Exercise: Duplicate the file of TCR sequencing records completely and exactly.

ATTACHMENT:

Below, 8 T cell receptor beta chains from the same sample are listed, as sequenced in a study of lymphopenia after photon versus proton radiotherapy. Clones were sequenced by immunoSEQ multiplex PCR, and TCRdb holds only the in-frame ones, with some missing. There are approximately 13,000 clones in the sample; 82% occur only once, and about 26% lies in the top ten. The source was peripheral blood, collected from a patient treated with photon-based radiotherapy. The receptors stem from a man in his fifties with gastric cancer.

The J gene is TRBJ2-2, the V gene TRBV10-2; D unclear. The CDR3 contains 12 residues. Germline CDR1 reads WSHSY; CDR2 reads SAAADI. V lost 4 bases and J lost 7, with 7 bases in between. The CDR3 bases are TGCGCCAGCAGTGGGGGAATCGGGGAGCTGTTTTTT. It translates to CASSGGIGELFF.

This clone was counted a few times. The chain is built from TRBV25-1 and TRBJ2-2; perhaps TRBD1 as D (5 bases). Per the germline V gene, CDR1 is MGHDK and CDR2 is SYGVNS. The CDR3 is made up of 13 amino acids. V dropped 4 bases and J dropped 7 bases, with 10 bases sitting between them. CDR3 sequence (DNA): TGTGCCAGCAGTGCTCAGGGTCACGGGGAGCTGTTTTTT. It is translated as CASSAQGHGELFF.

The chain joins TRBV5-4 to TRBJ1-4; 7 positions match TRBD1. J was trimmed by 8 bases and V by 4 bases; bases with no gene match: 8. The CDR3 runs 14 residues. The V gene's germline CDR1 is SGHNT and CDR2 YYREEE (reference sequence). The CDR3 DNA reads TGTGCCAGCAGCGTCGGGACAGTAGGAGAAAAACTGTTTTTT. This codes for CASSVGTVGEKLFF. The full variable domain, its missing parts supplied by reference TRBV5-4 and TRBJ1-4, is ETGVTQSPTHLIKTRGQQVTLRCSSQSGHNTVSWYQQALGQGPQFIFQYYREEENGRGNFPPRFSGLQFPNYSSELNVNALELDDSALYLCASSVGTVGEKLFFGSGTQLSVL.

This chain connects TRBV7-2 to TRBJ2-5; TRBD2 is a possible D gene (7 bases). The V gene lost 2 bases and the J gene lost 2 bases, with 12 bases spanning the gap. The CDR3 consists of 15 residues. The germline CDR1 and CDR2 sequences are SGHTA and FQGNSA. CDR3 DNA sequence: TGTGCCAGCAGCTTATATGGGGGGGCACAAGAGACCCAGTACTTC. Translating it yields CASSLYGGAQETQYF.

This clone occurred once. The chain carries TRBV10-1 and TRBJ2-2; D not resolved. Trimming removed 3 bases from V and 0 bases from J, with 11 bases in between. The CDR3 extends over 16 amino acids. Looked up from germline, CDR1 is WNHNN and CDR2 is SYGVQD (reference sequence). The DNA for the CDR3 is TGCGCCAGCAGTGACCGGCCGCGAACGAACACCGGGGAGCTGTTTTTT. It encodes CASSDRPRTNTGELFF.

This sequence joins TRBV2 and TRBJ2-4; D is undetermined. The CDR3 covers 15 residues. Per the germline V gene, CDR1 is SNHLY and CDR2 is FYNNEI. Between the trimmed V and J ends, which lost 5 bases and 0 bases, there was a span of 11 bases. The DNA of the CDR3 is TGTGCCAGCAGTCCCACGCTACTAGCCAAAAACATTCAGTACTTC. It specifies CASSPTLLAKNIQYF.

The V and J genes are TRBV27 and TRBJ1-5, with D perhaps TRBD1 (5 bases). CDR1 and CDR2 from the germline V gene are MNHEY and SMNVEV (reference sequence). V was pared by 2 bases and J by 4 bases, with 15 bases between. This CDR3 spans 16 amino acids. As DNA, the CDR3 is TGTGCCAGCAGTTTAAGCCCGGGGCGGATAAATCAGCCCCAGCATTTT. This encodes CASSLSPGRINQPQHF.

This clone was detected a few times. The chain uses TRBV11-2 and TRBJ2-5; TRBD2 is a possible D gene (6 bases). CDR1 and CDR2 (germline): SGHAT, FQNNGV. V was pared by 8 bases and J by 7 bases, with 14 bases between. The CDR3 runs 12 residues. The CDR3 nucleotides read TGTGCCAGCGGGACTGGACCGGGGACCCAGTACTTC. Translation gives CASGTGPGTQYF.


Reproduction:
Below, 8 T cell receptor beta chains from the same sample are listed, as sequenced in a study of lymphopenia after photon versus proton radiotherapy. Clones were sequenced by immunoSEQ multiplex PCR, and TCRdb holds only the in-frame ones, with some missing. There are approximately 13,000 clones in the sample; 82% occur only once, and about 26% lies in the top ten. The source was peripheral blood, collected from a patient treated with photon-based radiotherapy. The receptors stem from a man in his fifties with gastric cancer.

The J gene is TRBJ2-2, the V gene TRBV10-2; D unclear. The CDR3 contains 12 residues. Germline CDR1 reads WSHSY; CDR2 reads SAAADI. V lost 4 bases and J lost 7, with 7 bases in between. The CDR3 bases are TGCGCCAGCAGTGGGGGAATCGGGGAGCTGTTTTTT. It translates to CASSGGIGELFF.

This clone was counted a few times. The chain is built from TRBV25-1 and TRBJ2-2; perhaps TRBD1 as D (5 bases). Per the germline V gene, CDR1 is MGHDK and CDR2 is SYGVNS. The CDR3 is made up of 13 amino acids. V dropped 4 bases and J dropped 7 bases, with 10 bases sitting between them. CDR3 sequence (DNA): TGTGCCAGCAGTGCTCAGGGTCACGGGGAGCTGTTTTTT. It is translated as CASSAQGHGELFF.

The chain joins TRBV5-4 to TRBJ1-4; 7 positions match TRBD1. J was trimmed by 8 bases and V by 4 bases; bases with no gene match: 8. The CDR3 runs 14 residues. The V gene's germline CDR1 is SGHNT and CDR2 YYREEE (reference sequence). The CDR3 DNA reads TGTGCCAGCAGCGTCGGGACAGTAGGAGAAAAACTGTTTTTT. This codes for CASSVGTVGEKLFF. The full variable domain, its missing parts supplied by reference TRBV5-4 and TRBJ1-4, is ETGVTQSPTHLIKTRGQQVTLRCSSQSGHNTVSWYQQALGQGPQFIFQYYREEENGRGNFPPRFSGLQFPNYSSELNVNALELDDSALYLCASSVGTVGEKLFFGSGTQLSVL.

This chain connects TRBV7-2 to TRBJ2-5; TRBD2 is a possible D gene (7 bases). The V gene lost 2 bases and the J gene lost 2 bases, with 12 bases spanning the gap. The CDR3 consists of 15 residues. The germline CDR1 and CDR2 sequences are SGHTA and FQGNSA. CDR3 DNA sequence: TGTGCCAGCAGCTTATATGGGGGGGCACAAGAGACCCAGTACTTC. Translating it yields CASSLYGGAQETQYF.

This clone occurred once. The chain carries TRBV10-1 and TRBJ2-2; D not resolved. Trimming removed 3 bases from V and 0 bases from J, with 11 bases in between. The CDR3 extends over 16 amino acids. Looked up from germline, CDR1 is WNHNN and CDR2 is SYGVQD (reference sequence). The DNA for the CDR3 is TGCGCCAGCAGTGACCGGCCGCGAACGAACACCGGGGAGCTGTTTTTT. It encodes CASSDRPRTNTGELFF.

This sequence joins TRBV2 and TRBJ2-4; D is undetermined. The CDR3 covers 15 residues. Per the germline V gene, CDR1 is SNHLY and CDR2 is FYNNEI. Between the trimmed V and J ends, which lost 5 bases and 0 bases, there was a span of 11 bases. The DNA of the CDR3 is TGTGCCAGCAGTCCCACGCTACTAGCCAAAAACATTCAGTACTTC. It specifies CASSPTLLAKNIQYF.

The V and J genes are TRBV27 and TRBJ1-5, with D perhaps TRBD1 (5 bases). CDR1 and CDR2 from the germline V gene are MNHEY and SMNVEV (reference sequence). V was pared by 2 bases and J by 4 bases, with 15 bases between. This CDR3 spans 16 amino acids. As DNA, the CDR3 is TGTGCCAGCAGTTTAAGCCCGGGGCGGATAAATCAGCCCCAGCATTTT. This encodes CASSLSPGRINQPQHF.

This clone was detected a few times. The chain uses TRBV11-2 and TRBJ2-5; TRBD2 is a possible D gene (6 bases). CDR1 and CDR2 (germline): SGHAT, FQNNGV. V was pared by 8 bases and J by 7 bases, with 14 bases between. The CDR3 runs 12 residues. The CDR3 nucleotides read TGTGCCAGCGGGACTGGACCGGGGACCCAGTACTTC. Translation gives CASGTGPGTQYF.